On 5 December, EU finance ministers published a tax haven blacklist of 17 jurisdictions plus an additional grey list naming 47 countries and territories that have promised to address certain tax deficiencies by the end of 2018.
The UAE was one of the 17 to land on the blacklist, as the EU assessed the jurisdiction as not having a fair taxation system.
According to a report by local newspaper The National, Khaled Sifri, chief executive of Emirates Investment Bank, said the list seemed to be a political exercise.
“The biggest offenders are not on the list. Switzerland, Jersey and the US are some of the biggest offenders around,” Sifri told the paper.
“This is the kind of thing that may attract attention in the short term, but it will have no implications in the longer term. I think the EU missed the target on this altogether,” he said.
James Walker, head of the Buzzacott private client team, said while he has not assessed the credibility of the list, in his opinion, it is worth pointing out that the US has been left off.
Grey list dismissed
A spokesman for Jersey’s External Relations Department has also questioned the EU “grey list”, dismissing it as an annex, The Jersey Evening Post has reported.
Chief minister Ian Gorst said the government would put steps in place to meet the one area of concern raised by the EU.
While some critics have said the grey list is a way of letting non-compliant tax jurisdictions off the hook, Walker says the additional list actually highlights cooperation.
“The reason for the ‘grey list’ is to show that these jurisdictions are cooperating to help ensure that the global system provides fairness for all,” Walker said.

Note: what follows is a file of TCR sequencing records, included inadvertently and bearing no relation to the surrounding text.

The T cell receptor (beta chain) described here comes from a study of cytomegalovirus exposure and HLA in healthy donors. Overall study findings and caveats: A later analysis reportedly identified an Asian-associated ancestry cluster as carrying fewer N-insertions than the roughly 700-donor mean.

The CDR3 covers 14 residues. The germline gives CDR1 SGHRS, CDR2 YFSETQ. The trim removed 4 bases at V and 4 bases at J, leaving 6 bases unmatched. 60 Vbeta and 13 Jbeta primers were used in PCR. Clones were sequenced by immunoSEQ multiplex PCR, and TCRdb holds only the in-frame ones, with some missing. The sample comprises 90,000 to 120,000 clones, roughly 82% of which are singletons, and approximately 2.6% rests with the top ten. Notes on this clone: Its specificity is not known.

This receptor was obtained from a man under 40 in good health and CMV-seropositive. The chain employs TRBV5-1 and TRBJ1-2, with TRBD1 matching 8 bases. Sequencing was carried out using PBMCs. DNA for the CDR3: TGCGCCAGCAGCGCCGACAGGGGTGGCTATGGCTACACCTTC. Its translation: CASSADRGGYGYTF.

“Having worked with many firms in these jurisdictions for over 20 years, I know how diligent they are when it comes to knowing who they deal with, why the structure is being implemented and deciding whether they want to be involved,” he said.
Walker says he has only ever come across someone who had used a structure to evade UK tax once.
“He was identified, reported to the appropriate channels and ultimately fired as a client.”
Despite this low level of offenders, Walker said a relentless focus has been placed on offshore evasion.
“The focus on offshore evasion was right in the early days and has produced a host of changes that has helped jurisdictions reduce the ability for anyone to evade their local taxes.
“However, there seems to be a relentless focus on this sector, while ignoring the other forms of tax evasion such as paying for things in cash to get a lower price,” he said.
Ellen Zimiles, managing director and head of Navigant Consulting and its global investigations and compliance practice, told International Adviser the biggest problem with the EU’s blacklist criteria is not fully aligned with the US approach to tackling evasion.
“The US Government has developed its own focus on certain alleged tax havens from its experience with the Offshore Voluntary Disclosure Programme and the Swiss Bank Program,” Zimiles said.
“Though this is not a public list, some recent US enforcement efforts have focused on countries that do not appear on this [EU blacklist], such as Israel, Singapore, India and island nations in the Caribbean,” she said.
Zimiles also highlighted South Korea’s inclusion on the list, when the country has not historically been known for facilitating tax evasion.